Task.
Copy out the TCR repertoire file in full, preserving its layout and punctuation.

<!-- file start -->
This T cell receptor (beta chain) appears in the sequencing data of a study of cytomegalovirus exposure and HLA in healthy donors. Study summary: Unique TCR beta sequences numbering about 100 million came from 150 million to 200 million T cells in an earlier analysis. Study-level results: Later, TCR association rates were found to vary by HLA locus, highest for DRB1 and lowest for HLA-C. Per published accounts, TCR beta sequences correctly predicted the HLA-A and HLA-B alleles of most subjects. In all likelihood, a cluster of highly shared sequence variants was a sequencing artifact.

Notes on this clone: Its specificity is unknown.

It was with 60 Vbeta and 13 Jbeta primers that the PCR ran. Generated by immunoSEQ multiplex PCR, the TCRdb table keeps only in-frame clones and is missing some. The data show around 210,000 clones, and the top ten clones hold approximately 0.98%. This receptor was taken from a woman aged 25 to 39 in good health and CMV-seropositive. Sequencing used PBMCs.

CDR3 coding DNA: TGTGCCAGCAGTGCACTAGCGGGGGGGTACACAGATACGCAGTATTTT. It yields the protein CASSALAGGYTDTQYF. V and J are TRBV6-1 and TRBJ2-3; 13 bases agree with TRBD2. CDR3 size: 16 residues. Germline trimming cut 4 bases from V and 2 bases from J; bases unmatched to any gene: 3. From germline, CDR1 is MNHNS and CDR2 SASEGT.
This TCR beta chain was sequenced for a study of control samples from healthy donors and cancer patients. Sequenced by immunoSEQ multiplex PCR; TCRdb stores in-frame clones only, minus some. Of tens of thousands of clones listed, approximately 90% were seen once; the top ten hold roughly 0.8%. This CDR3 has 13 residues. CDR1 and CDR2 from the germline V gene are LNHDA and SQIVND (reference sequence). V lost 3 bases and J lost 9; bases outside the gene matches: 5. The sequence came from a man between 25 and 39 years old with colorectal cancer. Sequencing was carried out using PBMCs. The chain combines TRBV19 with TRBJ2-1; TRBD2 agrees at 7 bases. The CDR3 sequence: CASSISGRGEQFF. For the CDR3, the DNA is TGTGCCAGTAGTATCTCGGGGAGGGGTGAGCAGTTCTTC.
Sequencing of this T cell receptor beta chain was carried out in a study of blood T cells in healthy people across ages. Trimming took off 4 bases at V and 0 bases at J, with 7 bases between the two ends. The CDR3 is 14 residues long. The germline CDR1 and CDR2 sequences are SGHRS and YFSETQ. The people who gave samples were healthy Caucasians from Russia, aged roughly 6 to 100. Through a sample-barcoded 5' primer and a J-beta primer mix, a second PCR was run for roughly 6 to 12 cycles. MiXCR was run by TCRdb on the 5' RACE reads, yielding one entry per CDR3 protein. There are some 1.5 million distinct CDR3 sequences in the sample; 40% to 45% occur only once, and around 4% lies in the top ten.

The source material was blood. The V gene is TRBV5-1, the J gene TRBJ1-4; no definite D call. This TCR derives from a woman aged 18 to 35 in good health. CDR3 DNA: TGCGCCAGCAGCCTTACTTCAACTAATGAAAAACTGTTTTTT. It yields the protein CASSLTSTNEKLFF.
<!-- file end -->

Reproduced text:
This T cell receptor (beta chain) appears in the sequencing data of a study of cytomegalovirus exposure and HLA in healthy donors. Study summary: Unique TCR beta sequences numbering about 100 million came from 150 million to 200 million T cells in an earlier analysis. Study-level results: Later, TCR association rates were found to vary by HLA locus, highest for DRB1 and lowest for HLA-C. Per published accounts, TCR beta sequences correctly predicted the HLA-A and HLA-B alleles of most subjects. In all likelihood, a cluster of highly shared sequence variants was a sequencing artifact.

Notes on this clone: Its specificity is unknown.

It was with 60 Vbeta and 13 Jbeta primers that the PCR ran. Generated by immunoSEQ multiplex PCR, the TCRdb table keeps only in-frame clones and is missing some. The data show around 210,000 clones, and the top ten clones hold approximately 0.98%. This receptor was taken from a woman aged 25 to 39 in good health and CMV-seropositive. Sequencing used PBMCs.

CDR3 coding DNA: TGTGCCAGCAGTGCACTAGCGGGGGGGTACACAGATACGCAGTATTTT. It yields the protein CASSALAGGYTDTQYF. V and J are TRBV6-1 and TRBJ2-3; 13 bases agree with TRBD2. CDR3 size: 16 residues. Germline trimming cut 4 bases from V and 2 bases from J; bases unmatched to any gene: 3. From germline, CDR1 is MNHNS and CDR2 SASEGT.
This TCR beta chain was sequenced for a study of control samples from healthy donors and cancer patients. Sequenced by immunoSEQ multiplex PCR; TCRdb stores in-frame clones only, minus some. Of tens of thousands of clones listed, approximately 90% were seen once; the top ten hold roughly 0.8%. This CDR3 has 13 residues. CDR1 and CDR2 from the germline V gene are LNHDA and SQIVND (reference sequence). V lost 3 bases and J lost 9; bases outside the gene matches: 5. The sequence came from a man between 25 and 39 years old with colorectal cancer. Sequencing was carried out using PBMCs. The chain combines TRBV19 with TRBJ2-1; TRBD2 agrees at 7 bases. The CDR3 sequence: CASSISGRGEQFF. For the CDR3, the DNA is TGTGCCAGTAGTATCTCGGGGAGGGGTGAGCAGTTCTTC.
Sequencing of this T cell receptor beta chain was carried out in a study of blood T cells in healthy people across ages. Trimming took off 4 bases at V and 0 bases at J, with 7 bases between the two ends. The CDR3 is 14 residues long. The germline CDR1 and CDR2 sequences are SGHRS and YFSETQ. The people who gave samples were healthy Caucasians from Russia, aged roughly 6 to 100. Through a sample-barcoded 5' primer and a J-beta primer mix, a second PCR was run for roughly 6 to 12 cycles. MiXCR was run by TCRdb on the 5' RACE reads, yielding one entry per CDR3 protein. There are some 1.5 million distinct CDR3 sequences in the sample; 40% to 45% occur only once, and around 4% lies in the top ten.

The source material was blood. The V gene is TRBV5-1, the J gene TRBJ1-4; no definite D call. This TCR derives from a woman aged 18 to 35 in good health. CDR3 DNA: TGCGCCAGCAGCCTTACTTCAACTAATGAAAAACTGTTTTTT. It yields the protein CASSLTSTNEKLFF.